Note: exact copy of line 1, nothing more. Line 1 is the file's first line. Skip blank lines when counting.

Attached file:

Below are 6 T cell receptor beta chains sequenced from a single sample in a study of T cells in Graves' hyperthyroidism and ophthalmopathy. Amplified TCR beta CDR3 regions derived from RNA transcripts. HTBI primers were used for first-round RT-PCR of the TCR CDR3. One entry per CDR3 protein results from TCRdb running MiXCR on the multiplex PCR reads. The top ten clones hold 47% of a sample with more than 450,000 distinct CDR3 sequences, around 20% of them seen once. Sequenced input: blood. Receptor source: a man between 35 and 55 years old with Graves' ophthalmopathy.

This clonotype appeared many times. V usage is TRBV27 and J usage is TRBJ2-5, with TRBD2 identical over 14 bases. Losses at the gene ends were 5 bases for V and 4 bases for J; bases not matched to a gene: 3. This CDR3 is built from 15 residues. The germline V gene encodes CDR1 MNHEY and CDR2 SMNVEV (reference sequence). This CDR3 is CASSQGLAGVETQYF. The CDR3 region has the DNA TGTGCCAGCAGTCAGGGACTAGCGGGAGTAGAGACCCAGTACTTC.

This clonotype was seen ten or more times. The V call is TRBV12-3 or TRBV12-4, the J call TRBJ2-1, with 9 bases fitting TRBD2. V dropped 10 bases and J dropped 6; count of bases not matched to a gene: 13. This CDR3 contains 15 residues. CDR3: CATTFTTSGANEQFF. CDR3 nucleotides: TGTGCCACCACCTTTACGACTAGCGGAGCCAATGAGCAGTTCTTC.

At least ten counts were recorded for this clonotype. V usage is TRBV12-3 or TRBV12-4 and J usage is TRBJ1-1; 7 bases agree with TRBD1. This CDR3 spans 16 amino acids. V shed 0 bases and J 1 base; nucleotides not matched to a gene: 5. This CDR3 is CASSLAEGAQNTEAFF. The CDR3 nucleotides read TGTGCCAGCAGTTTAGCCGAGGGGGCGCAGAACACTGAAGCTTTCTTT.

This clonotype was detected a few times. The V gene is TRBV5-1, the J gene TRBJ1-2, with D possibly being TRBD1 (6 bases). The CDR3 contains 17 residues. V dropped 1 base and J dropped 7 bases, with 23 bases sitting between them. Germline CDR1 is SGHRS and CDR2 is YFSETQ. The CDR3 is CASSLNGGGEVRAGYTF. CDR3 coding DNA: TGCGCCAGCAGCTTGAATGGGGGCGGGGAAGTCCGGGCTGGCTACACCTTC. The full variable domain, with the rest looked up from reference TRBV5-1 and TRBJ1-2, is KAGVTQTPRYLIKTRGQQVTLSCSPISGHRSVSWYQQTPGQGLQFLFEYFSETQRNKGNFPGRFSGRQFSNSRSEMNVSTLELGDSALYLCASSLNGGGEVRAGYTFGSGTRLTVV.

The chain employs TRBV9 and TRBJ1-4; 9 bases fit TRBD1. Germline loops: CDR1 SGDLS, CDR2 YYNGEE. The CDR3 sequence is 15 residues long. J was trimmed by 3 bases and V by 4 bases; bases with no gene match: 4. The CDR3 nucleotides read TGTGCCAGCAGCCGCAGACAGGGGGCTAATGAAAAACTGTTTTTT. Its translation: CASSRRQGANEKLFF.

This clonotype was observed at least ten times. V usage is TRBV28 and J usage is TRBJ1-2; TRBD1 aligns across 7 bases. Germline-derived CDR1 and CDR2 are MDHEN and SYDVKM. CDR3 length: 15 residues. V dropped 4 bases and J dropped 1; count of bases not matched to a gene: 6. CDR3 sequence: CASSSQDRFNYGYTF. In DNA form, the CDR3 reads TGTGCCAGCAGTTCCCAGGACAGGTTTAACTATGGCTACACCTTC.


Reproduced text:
Below are 6 T cell receptor beta chains sequenced from a single sample in a study of T cells in Graves' hyperthyroidism and ophthalmopathy. Amplified TCR beta CDR3 regions derived from RNA transcripts. HTBI primers were used for first-round RT-PCR of the TCR CDR3. One entry per CDR3 protein results from TCRdb running MiXCR on the multiplex PCR reads. The top ten clones hold 47% of a sample with more than 450,000 distinct CDR3 sequences, around 20% of them seen once. Sequenced input: blood. Receptor source: a man between 35 and 55 years old with Graves' ophthalmopathy.